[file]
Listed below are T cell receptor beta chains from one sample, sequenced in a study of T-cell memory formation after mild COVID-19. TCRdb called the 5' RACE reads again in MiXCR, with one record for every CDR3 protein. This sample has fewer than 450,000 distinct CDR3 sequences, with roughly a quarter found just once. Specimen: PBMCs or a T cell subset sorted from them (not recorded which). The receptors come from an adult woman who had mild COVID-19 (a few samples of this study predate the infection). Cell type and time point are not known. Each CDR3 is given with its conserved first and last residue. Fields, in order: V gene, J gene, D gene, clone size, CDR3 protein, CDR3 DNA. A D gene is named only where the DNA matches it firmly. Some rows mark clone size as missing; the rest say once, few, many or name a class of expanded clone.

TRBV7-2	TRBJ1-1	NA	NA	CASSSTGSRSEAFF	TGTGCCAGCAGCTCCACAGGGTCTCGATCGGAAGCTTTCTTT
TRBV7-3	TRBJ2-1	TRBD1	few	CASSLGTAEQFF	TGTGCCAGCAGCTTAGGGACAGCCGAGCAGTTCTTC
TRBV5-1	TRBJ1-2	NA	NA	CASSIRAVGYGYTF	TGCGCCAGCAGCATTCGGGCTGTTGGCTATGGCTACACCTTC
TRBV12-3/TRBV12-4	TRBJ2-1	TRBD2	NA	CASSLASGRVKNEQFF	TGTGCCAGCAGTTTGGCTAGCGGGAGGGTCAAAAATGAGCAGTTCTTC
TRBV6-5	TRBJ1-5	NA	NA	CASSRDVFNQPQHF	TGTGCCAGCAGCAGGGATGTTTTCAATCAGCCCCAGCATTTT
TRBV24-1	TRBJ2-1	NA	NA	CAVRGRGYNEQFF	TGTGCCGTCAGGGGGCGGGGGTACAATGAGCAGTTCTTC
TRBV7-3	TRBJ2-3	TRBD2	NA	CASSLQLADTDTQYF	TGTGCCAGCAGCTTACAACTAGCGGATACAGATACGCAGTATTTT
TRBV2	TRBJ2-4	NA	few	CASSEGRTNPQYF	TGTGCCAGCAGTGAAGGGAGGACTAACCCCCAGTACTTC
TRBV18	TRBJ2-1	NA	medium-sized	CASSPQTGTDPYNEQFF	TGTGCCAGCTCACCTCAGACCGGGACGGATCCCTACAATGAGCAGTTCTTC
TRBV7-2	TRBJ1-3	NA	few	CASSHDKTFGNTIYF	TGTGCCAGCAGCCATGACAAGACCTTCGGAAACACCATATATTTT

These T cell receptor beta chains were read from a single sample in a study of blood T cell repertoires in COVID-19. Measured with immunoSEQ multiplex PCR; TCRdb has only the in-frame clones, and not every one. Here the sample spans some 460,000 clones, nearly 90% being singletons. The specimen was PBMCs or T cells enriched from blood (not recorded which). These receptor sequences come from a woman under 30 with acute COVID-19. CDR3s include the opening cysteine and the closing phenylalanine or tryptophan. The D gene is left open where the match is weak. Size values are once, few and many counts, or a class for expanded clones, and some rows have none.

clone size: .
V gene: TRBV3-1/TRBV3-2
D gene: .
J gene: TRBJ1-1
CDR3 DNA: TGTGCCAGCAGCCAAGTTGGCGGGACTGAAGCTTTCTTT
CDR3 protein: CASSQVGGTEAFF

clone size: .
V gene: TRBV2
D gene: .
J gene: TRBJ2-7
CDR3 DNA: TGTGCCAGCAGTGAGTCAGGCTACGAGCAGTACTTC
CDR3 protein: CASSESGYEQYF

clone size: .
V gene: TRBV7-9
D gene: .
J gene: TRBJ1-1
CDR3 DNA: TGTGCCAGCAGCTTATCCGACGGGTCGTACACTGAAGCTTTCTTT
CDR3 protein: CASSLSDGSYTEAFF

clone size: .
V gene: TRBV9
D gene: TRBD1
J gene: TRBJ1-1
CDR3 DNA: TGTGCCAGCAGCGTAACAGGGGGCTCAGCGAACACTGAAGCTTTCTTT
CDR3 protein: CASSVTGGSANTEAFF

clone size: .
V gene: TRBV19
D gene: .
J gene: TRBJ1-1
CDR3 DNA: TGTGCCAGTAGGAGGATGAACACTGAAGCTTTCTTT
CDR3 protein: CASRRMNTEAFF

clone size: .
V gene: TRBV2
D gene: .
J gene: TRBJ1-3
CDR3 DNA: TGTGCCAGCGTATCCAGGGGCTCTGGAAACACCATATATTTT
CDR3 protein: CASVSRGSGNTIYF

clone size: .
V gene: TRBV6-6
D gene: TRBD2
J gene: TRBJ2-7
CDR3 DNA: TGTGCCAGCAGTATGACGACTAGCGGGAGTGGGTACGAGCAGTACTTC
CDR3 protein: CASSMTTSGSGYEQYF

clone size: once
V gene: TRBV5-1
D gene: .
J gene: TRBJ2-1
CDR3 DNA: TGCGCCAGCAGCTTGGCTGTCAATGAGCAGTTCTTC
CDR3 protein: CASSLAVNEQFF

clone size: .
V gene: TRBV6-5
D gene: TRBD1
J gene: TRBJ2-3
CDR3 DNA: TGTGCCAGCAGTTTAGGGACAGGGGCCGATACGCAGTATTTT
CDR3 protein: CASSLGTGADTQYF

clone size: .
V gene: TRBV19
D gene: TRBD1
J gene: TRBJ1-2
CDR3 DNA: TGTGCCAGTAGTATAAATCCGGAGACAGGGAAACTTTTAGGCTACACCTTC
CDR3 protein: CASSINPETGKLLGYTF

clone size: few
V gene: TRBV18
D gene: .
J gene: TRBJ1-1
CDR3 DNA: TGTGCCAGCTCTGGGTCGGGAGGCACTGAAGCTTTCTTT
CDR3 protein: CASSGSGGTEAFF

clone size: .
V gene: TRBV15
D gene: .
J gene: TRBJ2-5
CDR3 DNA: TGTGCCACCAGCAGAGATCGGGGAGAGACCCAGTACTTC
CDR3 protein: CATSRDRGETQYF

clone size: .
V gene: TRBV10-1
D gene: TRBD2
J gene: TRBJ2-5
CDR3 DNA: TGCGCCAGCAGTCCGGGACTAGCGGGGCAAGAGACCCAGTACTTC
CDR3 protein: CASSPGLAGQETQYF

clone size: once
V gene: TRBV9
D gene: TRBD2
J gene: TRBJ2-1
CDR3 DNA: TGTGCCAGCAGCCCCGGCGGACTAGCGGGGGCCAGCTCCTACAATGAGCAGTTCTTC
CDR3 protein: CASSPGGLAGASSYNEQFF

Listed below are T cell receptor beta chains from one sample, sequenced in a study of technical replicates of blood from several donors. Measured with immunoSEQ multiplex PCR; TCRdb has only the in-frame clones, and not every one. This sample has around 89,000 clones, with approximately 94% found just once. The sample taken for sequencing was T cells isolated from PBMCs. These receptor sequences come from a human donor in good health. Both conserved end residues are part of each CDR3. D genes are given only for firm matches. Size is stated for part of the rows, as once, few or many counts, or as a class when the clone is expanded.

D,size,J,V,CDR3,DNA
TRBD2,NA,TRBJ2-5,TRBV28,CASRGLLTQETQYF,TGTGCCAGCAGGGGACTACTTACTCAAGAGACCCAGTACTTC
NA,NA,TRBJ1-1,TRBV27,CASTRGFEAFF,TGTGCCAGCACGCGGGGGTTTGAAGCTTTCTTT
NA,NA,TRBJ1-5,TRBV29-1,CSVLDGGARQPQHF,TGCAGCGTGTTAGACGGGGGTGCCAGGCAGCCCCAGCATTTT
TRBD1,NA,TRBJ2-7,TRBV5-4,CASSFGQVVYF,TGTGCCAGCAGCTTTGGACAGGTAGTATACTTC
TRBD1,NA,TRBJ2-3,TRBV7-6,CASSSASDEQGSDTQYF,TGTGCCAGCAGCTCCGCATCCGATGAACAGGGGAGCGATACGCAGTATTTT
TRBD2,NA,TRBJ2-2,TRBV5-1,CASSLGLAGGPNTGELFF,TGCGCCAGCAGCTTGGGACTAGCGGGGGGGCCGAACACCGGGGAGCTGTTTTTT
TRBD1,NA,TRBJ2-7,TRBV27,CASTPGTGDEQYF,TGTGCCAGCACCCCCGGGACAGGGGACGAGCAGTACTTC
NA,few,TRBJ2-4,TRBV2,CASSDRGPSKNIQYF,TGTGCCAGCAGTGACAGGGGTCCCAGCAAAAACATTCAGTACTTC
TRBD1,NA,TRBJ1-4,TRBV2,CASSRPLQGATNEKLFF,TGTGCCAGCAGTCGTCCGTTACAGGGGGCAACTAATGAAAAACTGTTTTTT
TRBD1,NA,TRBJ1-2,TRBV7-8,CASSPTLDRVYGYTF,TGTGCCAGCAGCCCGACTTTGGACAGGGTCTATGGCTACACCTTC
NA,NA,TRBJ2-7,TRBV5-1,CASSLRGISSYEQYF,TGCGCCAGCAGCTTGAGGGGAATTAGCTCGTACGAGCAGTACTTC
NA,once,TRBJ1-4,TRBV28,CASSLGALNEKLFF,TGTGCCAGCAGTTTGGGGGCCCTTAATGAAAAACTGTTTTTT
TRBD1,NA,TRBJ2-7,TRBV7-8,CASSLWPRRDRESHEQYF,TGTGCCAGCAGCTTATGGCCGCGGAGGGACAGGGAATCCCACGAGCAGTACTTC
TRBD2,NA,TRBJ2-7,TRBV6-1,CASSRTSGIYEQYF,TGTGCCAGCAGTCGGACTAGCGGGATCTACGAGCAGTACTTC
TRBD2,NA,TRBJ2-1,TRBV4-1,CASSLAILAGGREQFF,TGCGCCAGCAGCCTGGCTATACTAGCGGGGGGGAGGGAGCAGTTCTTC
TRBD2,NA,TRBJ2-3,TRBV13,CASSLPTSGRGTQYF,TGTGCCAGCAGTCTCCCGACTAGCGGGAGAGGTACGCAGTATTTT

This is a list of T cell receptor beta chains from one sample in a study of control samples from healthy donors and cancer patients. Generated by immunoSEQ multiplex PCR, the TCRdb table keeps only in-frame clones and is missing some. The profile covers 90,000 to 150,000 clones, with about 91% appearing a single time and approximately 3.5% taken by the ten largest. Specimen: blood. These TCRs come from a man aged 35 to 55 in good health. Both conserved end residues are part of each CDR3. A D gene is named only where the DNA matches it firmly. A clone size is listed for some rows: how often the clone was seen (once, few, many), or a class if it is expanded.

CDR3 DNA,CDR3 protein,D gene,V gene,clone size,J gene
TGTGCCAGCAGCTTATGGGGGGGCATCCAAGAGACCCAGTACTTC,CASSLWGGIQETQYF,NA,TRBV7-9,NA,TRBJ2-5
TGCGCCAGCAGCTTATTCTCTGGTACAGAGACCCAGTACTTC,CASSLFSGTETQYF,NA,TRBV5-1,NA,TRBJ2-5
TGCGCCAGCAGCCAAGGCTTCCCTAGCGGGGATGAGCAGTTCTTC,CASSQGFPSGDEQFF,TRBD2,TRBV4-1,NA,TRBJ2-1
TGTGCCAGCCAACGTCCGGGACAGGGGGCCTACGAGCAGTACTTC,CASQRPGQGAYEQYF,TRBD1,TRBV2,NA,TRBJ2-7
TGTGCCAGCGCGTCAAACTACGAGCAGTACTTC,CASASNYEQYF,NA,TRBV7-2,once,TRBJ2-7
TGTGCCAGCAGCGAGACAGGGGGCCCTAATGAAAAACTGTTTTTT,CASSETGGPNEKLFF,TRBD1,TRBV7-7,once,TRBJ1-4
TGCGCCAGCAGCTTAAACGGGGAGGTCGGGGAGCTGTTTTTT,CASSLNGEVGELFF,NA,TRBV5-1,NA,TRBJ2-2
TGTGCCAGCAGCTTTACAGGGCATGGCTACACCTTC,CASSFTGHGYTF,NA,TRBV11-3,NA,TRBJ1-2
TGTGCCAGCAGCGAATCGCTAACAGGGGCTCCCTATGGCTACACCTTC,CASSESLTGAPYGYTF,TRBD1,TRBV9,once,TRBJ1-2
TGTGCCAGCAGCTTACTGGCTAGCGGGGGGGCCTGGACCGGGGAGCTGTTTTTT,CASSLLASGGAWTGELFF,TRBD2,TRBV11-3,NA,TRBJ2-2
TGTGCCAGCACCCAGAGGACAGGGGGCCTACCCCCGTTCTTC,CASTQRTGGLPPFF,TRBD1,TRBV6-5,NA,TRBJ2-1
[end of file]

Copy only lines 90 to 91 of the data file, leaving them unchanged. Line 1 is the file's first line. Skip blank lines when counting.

CDR3 protein: CASSPGLAGQETQYF

clone size: once